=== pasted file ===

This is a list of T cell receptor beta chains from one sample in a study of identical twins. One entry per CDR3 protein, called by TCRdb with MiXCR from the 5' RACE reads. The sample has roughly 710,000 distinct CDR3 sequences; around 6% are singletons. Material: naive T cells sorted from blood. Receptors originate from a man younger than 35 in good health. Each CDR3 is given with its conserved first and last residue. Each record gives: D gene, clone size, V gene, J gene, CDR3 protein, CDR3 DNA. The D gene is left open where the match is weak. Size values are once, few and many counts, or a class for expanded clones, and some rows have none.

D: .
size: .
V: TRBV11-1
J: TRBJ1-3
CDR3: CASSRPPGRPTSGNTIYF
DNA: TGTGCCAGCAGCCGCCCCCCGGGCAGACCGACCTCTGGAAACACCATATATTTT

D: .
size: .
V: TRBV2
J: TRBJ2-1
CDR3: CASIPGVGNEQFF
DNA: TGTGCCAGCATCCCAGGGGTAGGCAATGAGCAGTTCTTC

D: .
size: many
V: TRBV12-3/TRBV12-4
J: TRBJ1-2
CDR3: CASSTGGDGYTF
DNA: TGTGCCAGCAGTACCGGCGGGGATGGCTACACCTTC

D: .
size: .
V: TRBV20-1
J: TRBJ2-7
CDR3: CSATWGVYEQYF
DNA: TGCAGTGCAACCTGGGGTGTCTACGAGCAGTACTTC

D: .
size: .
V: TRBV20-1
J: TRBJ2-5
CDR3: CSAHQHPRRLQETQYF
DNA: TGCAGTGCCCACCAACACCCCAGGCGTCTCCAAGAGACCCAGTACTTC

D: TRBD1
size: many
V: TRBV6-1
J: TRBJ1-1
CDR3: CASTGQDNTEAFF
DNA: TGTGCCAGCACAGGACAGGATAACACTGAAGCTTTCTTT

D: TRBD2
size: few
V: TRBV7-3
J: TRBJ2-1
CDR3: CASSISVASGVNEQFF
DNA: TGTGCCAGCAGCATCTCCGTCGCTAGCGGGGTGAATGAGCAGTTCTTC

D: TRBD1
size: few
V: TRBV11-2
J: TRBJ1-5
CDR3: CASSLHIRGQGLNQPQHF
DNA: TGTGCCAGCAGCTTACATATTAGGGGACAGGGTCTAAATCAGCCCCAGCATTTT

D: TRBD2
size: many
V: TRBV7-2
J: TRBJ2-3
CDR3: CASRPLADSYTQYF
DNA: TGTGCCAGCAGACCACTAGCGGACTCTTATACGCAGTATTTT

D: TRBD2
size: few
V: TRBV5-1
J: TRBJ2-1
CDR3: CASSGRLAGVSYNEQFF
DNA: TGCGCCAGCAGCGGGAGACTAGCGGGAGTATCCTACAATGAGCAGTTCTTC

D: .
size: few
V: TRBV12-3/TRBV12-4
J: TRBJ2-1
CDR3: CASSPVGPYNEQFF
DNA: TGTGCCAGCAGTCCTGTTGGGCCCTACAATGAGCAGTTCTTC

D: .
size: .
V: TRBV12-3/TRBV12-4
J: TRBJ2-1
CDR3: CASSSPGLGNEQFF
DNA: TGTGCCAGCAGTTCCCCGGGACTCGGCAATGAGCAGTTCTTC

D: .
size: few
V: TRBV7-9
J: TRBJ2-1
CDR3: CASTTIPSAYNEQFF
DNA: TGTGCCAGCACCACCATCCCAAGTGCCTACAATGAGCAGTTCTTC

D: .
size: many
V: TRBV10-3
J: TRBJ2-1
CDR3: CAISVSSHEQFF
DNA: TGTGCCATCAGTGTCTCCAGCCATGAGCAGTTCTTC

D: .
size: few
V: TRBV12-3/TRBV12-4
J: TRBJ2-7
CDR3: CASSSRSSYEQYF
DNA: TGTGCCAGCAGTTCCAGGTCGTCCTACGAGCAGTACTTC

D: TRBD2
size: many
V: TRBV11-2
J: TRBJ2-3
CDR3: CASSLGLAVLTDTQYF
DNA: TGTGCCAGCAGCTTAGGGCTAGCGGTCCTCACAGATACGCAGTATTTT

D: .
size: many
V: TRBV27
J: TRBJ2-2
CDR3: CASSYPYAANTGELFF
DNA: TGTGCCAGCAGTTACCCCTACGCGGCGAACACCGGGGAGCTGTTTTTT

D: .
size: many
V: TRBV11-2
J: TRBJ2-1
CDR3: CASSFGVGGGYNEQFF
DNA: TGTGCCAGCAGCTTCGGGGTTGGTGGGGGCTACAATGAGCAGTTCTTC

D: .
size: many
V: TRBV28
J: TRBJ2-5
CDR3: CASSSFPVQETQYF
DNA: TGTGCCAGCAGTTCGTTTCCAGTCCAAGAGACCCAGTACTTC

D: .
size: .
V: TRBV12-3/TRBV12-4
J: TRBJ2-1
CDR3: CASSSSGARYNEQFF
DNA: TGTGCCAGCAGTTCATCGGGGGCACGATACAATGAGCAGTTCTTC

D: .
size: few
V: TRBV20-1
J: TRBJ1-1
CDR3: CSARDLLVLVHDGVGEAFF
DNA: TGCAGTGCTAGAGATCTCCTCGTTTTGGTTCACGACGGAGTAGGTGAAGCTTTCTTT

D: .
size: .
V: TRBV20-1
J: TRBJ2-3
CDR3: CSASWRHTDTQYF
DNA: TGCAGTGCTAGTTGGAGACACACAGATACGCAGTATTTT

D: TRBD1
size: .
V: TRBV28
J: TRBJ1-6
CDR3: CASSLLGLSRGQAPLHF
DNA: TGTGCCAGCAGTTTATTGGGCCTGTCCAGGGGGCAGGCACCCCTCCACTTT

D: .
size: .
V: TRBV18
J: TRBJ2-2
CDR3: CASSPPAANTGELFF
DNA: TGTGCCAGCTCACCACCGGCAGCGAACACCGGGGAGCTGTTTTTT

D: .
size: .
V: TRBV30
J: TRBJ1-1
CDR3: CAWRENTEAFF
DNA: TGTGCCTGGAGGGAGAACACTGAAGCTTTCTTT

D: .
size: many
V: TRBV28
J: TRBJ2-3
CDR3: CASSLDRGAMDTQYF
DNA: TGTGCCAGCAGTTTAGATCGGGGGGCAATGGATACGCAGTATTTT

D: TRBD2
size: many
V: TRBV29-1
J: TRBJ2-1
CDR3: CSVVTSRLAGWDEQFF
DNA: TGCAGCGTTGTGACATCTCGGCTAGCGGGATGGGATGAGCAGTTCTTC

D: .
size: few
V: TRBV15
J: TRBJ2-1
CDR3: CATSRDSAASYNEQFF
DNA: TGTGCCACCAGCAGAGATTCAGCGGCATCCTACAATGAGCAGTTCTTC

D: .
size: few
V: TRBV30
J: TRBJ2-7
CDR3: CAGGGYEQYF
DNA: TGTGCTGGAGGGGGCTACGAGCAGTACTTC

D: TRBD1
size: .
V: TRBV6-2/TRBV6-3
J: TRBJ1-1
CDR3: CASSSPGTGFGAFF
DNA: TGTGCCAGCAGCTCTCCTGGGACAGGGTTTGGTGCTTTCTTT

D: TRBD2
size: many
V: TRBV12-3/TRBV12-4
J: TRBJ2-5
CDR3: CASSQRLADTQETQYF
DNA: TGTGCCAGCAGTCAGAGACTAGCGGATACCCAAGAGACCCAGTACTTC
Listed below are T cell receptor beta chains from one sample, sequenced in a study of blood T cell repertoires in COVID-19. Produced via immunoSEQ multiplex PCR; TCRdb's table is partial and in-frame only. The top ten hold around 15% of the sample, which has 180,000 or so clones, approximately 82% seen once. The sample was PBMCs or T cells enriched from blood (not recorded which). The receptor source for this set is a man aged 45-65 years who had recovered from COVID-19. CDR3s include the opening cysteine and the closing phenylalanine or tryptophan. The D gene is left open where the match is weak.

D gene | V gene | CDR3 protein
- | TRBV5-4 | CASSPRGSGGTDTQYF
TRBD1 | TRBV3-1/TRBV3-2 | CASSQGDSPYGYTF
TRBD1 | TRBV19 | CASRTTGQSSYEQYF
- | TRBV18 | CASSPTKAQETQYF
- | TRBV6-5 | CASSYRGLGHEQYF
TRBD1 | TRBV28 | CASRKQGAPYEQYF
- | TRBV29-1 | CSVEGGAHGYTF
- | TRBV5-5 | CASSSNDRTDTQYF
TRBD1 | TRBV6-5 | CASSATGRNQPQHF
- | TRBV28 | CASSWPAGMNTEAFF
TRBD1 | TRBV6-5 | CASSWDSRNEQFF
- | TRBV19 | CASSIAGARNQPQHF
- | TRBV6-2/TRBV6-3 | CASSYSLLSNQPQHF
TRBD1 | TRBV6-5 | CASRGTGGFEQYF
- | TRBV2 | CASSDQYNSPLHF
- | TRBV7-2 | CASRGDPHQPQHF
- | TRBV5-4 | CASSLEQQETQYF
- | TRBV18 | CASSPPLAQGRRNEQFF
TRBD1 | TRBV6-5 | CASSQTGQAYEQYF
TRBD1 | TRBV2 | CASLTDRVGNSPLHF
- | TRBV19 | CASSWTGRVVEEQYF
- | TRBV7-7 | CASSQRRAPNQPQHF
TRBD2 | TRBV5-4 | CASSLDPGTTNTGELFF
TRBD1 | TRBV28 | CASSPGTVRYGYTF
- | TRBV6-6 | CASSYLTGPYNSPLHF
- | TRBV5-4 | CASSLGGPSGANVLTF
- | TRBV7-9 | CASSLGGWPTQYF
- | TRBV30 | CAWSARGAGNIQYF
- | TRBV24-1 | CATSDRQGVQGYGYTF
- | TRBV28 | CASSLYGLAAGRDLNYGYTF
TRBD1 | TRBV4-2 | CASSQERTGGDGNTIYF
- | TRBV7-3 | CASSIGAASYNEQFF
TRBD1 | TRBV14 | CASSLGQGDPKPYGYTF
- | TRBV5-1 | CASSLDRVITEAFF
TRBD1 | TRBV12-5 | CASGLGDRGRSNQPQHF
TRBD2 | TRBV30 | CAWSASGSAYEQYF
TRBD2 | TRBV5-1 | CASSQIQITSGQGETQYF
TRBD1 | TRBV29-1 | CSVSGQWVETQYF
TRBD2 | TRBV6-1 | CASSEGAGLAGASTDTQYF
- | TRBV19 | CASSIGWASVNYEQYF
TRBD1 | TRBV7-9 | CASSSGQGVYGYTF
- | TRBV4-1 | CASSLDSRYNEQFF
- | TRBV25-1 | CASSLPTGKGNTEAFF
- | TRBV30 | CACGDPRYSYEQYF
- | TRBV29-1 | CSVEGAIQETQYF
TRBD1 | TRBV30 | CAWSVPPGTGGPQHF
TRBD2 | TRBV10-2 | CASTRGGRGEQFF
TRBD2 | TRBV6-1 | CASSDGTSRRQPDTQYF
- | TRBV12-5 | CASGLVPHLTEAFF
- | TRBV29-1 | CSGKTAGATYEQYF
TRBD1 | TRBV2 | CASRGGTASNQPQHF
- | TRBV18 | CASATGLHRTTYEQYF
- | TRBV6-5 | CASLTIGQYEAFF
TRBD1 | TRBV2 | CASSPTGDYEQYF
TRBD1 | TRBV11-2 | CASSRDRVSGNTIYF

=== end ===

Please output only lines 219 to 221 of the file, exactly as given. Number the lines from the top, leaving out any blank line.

- | TRBV28 | CASSLYGLAAGRDLNYGYTF
TRBD1 | TRBV4-2 | CASSQERTGGDGNTIYF
- | TRBV7-3 | CASSIGAASYNEQFF